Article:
Album Review: Steve Aoki Wonderland

27 January 2012 | 3:03 pm | Stuart Evans

Despite that this is Aoki’s first official album release, it’s not much of a shift from what’s already blaring out of mainstream radio.

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Anything David Guetta can do, Steve Aoki can do better, right? Loved by many, loathed by others – Steve Aoki has divided opinion amongst countless techno and electro nuts. He may have founded Dim Mak Records and influenced the likes of Bloc Party and The Bloody Beetroots, but his musical output has attracted its fair share of criticism for numerous reasons, including being labelled as betraying his original musical principles. Harsh criticism indeed.

So, after releasing hit single after hit single, the Californian resident has finally written and produced a full-length artist album, albeit with support from an array of collaborations. Wonderland features 13 tracks with many favourites of the now crowd included in Aoki's collaborative approach to music making with NERVO, LMFAO, Chiddy Bang, Kid Cudi and Blink 182's Travis Barker appearing.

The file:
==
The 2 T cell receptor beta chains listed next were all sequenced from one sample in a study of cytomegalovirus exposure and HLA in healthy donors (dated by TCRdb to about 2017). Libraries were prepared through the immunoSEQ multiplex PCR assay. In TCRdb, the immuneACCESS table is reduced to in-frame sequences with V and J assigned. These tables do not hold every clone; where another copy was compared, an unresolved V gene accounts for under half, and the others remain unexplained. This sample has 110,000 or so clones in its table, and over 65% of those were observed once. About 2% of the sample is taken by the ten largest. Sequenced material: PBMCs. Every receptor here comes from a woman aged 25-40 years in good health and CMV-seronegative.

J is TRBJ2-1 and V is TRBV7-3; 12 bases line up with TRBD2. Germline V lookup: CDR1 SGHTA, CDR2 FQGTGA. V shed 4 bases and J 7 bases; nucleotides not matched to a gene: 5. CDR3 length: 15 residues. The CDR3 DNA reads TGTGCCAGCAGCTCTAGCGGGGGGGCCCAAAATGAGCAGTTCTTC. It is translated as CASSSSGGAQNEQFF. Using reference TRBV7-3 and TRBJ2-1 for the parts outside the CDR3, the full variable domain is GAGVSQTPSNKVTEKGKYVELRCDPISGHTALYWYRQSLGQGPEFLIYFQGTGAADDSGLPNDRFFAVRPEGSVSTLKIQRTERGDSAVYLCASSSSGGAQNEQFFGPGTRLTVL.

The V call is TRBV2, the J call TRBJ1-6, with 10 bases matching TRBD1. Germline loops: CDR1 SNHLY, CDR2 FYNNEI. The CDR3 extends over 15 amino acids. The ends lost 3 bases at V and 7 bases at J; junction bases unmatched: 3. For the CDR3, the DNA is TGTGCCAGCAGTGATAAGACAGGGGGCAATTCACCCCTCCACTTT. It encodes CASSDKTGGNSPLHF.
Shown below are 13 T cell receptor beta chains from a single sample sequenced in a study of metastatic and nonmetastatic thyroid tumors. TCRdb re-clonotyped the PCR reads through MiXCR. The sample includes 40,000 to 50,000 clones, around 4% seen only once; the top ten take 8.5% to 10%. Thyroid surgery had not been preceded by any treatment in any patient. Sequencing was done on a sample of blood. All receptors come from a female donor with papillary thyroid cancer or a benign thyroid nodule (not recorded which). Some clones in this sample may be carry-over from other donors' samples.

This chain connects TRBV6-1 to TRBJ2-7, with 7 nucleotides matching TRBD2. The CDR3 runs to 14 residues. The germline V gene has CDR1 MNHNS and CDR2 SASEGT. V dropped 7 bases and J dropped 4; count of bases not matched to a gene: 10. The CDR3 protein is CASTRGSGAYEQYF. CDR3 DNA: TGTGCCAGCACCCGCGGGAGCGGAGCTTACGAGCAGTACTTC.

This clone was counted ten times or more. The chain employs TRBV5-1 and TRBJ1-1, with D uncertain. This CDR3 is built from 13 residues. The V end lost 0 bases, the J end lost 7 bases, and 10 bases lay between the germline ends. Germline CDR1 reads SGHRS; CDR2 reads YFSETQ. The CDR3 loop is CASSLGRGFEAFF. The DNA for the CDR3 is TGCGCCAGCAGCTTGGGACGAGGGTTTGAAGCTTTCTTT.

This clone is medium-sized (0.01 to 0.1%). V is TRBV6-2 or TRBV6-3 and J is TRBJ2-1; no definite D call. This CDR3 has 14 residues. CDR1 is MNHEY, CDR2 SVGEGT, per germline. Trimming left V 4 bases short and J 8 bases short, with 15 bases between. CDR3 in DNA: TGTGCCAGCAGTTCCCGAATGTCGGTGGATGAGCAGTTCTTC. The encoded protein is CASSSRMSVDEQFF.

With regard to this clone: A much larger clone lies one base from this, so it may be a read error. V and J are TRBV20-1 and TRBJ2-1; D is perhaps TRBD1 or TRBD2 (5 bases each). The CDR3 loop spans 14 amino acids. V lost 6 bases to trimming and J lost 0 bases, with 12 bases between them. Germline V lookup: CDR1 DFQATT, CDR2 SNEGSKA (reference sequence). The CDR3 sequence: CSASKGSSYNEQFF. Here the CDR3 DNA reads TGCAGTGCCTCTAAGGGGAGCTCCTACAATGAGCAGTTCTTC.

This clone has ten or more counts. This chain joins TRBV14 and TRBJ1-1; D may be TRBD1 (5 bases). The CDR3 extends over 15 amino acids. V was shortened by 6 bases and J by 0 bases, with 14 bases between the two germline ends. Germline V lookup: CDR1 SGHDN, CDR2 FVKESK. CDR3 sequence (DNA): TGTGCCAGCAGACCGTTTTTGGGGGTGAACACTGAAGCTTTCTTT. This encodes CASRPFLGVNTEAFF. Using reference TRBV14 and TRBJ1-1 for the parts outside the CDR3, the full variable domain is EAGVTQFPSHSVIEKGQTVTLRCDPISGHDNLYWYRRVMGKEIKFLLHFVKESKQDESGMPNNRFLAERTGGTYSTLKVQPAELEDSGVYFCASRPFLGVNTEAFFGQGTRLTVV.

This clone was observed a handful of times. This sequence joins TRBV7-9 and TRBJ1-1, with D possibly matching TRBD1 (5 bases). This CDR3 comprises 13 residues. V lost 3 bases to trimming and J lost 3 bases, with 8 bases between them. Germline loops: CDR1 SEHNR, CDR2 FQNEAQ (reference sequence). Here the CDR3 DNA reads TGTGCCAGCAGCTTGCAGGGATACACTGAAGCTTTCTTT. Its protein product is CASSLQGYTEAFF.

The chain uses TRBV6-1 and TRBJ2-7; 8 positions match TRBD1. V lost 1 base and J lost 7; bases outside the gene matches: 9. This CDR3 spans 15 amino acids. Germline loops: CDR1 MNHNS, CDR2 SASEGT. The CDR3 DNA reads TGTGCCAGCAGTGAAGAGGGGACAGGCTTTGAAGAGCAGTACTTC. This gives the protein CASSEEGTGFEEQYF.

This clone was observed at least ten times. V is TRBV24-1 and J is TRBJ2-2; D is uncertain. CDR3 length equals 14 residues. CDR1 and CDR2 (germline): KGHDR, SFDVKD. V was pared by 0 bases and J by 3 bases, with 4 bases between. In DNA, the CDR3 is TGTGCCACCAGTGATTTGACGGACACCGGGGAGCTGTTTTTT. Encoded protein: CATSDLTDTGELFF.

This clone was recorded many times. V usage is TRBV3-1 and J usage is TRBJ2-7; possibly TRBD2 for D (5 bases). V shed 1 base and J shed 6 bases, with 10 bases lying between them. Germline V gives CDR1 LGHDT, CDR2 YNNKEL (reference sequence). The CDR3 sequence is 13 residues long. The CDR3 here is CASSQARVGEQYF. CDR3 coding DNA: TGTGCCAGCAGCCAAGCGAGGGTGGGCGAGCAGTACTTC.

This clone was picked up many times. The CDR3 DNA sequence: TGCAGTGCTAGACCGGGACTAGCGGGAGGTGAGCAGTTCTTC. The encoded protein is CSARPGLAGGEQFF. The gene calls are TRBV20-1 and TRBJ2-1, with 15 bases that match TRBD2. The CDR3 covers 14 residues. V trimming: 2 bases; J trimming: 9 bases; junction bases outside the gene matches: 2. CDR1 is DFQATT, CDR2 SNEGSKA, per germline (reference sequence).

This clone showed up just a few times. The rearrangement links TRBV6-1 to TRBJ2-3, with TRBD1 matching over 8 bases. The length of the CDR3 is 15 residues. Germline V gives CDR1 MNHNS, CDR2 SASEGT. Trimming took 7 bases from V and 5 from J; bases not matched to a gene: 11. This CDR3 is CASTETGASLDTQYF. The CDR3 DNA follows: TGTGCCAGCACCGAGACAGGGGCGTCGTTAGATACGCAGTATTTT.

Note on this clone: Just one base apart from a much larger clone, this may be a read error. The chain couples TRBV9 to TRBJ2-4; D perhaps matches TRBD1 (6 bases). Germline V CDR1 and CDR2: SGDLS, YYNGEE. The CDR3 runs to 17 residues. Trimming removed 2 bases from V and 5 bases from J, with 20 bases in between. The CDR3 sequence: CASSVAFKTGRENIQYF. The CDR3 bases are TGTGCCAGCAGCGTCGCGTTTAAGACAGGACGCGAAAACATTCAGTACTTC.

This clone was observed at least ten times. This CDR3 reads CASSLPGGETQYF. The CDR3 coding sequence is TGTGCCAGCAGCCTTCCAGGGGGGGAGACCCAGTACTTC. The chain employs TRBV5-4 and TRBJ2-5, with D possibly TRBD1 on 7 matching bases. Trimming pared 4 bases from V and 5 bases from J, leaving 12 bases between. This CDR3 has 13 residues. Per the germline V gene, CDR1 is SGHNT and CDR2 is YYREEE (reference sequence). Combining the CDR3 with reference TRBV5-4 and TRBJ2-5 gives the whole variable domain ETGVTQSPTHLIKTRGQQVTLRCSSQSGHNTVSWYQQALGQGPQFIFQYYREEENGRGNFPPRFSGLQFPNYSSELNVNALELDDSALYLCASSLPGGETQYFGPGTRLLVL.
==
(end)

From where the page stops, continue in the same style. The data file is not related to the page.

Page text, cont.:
On the bulk of tracks, Aoki veers away from his more customary hard electro sound. Earthquakey People sets the tone with its mish-mash of rock and dance. Wynter Gordon's vocal elevates Ladi Dadi while Emergency has drums snapping here there and everywhere alongside the rapping of Chiddy Bang. The end of the album changes tact with heavy bass, sparse vocals and fist thumping drum patterns.

Wonderland is a mixture of commercial dance pop, progressive elements and sound production values arranged, seemingly, to appeal to popular music lovers. What is missing is that hook – the difference between making a song standout and making a song just ok. Wonderland isn't particularly groundbreaking and, despite that this is Aoki's first official album release, it's not much of a shift from what's already blaring out of mainstream radio. For Aoki, it's more of a sidewards step aimed at not offending.

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